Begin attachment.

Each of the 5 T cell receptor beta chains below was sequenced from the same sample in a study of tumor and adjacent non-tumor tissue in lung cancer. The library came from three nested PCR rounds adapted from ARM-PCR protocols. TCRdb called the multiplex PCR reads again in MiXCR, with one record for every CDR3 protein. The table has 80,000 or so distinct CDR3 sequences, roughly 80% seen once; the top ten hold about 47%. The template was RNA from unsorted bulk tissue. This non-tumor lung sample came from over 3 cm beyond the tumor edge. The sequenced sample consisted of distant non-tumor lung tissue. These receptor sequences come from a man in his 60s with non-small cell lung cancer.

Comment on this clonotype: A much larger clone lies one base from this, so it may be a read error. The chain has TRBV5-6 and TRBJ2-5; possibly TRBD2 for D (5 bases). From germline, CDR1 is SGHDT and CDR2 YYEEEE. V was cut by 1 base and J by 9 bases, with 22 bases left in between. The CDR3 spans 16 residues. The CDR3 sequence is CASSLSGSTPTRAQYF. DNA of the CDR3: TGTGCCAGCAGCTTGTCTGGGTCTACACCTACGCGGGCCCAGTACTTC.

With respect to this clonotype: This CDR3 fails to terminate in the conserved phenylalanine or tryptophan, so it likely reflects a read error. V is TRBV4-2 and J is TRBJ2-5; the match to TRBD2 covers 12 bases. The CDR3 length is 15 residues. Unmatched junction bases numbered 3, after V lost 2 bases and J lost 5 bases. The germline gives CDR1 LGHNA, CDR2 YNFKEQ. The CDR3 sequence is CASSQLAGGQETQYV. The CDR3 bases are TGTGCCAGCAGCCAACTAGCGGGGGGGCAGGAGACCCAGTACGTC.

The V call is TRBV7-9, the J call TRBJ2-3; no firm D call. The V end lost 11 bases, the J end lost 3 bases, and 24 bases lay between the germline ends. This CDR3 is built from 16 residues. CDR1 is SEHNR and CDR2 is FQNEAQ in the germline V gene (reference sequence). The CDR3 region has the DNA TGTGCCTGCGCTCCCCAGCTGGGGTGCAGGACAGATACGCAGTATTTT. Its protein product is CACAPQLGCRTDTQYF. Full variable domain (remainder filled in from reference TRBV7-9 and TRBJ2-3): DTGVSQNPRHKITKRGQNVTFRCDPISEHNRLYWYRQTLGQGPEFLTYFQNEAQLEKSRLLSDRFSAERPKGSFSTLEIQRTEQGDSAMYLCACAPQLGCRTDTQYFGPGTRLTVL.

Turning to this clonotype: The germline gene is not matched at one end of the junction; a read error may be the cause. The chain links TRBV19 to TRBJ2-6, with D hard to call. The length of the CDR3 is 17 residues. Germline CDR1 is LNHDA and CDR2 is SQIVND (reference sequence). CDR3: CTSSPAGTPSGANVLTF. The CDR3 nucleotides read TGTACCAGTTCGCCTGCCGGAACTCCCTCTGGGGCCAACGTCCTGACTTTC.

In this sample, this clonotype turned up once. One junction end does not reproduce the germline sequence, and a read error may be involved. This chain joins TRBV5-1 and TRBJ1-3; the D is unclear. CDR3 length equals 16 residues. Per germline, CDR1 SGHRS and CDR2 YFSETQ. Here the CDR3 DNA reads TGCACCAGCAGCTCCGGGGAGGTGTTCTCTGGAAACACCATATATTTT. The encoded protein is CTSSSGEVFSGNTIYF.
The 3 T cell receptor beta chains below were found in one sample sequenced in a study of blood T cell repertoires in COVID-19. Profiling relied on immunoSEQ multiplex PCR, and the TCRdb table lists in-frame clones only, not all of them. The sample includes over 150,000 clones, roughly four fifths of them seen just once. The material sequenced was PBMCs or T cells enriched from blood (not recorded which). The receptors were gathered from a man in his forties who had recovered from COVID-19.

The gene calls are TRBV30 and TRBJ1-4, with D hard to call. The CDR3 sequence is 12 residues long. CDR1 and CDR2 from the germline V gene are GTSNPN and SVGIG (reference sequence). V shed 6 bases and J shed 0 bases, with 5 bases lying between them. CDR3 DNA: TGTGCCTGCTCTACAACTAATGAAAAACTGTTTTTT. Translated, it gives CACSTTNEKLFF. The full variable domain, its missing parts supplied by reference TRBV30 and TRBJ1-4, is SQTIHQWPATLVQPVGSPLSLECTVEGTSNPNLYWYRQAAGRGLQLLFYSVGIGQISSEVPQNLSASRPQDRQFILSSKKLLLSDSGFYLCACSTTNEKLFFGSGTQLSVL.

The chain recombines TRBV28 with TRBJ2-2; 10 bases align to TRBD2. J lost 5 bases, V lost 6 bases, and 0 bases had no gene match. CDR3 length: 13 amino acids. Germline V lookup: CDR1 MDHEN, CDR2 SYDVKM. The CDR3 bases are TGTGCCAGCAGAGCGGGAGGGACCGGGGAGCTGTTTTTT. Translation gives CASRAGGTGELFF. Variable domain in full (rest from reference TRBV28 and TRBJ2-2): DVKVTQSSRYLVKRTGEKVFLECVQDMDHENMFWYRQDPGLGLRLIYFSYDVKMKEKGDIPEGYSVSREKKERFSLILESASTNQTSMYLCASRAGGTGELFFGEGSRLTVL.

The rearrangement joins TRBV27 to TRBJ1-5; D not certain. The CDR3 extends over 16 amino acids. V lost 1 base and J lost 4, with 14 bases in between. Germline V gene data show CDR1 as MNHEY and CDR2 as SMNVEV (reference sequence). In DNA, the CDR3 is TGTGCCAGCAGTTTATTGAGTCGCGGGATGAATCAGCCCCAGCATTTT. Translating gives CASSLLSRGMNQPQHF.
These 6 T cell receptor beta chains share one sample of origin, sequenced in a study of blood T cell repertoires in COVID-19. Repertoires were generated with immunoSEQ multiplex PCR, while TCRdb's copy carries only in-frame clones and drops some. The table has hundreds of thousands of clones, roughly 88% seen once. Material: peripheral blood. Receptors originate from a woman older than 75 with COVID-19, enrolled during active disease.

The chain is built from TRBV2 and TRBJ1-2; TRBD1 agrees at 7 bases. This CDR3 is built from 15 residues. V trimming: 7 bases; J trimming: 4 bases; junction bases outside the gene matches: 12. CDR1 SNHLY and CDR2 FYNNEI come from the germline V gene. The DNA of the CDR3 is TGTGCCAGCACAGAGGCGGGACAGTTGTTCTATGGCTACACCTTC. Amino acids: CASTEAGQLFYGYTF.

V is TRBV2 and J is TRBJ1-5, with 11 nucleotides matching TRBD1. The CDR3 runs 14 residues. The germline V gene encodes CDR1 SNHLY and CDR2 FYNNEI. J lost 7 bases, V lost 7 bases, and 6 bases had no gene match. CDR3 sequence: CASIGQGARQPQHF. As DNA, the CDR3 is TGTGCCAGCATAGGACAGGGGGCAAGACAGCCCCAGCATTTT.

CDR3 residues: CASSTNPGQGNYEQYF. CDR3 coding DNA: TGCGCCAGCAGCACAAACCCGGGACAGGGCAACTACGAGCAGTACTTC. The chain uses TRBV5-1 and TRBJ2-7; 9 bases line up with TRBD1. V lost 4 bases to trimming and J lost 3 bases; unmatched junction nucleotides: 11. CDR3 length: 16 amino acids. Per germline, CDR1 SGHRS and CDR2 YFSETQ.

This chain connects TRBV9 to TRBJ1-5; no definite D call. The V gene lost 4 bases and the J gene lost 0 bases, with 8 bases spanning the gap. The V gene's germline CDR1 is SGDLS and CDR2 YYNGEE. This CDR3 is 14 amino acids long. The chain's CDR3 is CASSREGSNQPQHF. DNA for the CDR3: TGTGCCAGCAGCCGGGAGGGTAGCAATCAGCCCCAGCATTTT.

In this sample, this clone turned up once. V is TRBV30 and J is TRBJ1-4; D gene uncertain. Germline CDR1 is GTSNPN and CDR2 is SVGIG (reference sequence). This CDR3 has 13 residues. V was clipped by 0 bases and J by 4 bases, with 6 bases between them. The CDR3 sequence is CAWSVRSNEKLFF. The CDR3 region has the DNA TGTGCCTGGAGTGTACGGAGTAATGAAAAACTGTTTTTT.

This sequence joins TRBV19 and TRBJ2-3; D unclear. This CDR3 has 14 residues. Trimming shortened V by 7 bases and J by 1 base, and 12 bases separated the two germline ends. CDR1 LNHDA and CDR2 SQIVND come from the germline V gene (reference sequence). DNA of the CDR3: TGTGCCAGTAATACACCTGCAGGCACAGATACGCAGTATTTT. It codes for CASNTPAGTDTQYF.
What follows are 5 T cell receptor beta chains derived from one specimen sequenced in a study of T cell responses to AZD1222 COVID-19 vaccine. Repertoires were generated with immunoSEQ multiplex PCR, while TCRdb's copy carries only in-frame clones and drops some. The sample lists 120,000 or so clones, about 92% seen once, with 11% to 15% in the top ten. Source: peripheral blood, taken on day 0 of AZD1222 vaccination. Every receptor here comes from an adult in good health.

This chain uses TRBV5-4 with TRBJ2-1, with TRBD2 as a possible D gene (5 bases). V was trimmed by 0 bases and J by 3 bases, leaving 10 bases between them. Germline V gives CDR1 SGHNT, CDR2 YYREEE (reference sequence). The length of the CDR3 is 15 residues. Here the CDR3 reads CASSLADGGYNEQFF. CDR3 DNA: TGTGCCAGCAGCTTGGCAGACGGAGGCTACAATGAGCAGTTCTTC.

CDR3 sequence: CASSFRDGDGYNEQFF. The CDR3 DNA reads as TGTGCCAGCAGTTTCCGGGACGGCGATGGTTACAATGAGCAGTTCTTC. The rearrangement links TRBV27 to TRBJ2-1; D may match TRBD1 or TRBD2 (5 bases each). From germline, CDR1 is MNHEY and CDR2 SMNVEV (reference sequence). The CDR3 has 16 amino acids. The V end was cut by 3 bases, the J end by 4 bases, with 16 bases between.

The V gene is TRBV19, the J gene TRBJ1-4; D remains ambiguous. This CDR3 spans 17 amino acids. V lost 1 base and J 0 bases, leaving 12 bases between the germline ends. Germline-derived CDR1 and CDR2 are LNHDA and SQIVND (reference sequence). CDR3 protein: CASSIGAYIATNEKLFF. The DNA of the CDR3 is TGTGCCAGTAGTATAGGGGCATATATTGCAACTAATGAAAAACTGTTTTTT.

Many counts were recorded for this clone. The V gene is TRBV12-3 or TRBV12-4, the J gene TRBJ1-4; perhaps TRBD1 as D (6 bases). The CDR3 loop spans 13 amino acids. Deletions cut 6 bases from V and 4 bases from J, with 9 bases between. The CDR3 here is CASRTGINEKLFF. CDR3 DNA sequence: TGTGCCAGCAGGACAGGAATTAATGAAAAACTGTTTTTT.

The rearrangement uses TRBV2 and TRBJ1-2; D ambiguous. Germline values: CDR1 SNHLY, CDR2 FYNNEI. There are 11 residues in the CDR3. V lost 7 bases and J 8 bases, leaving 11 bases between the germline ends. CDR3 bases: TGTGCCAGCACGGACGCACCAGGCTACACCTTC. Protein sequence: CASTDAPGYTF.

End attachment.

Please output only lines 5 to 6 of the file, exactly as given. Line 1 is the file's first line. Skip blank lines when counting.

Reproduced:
Turning to this clonotype: The germline gene is not matched at one end of the junction; a read error may be the cause. The chain links TRBV19 to TRBJ2-6, with D hard to call. The length of the CDR3 is 17 residues. Germline CDR1 is LNHDA and CDR2 is SQIVND (reference sequence). CDR3: CTSSPAGTPSGANVLTF. The CDR3 nucleotides read TGTACCAGTTCGCCTGCCGGAACTCCCTCTGGGGCCAACGTCCTGACTTTC.

In this sample, this clonotype turned up once. One junction end does not reproduce the germline sequence, and a read error may be involved. This chain joins TRBV5-1 and TRBJ1-3; the D is unclear. CDR3 length equals 16 residues. Per germline, CDR1 SGHRS and CDR2 YFSETQ. Here the CDR3 DNA reads TGCACCAGCAGCTCCGGGGAGGTGTTCTCTGGAAACACCATATATTTT. The encoded protein is CTSSSGEVFSGNTIYF.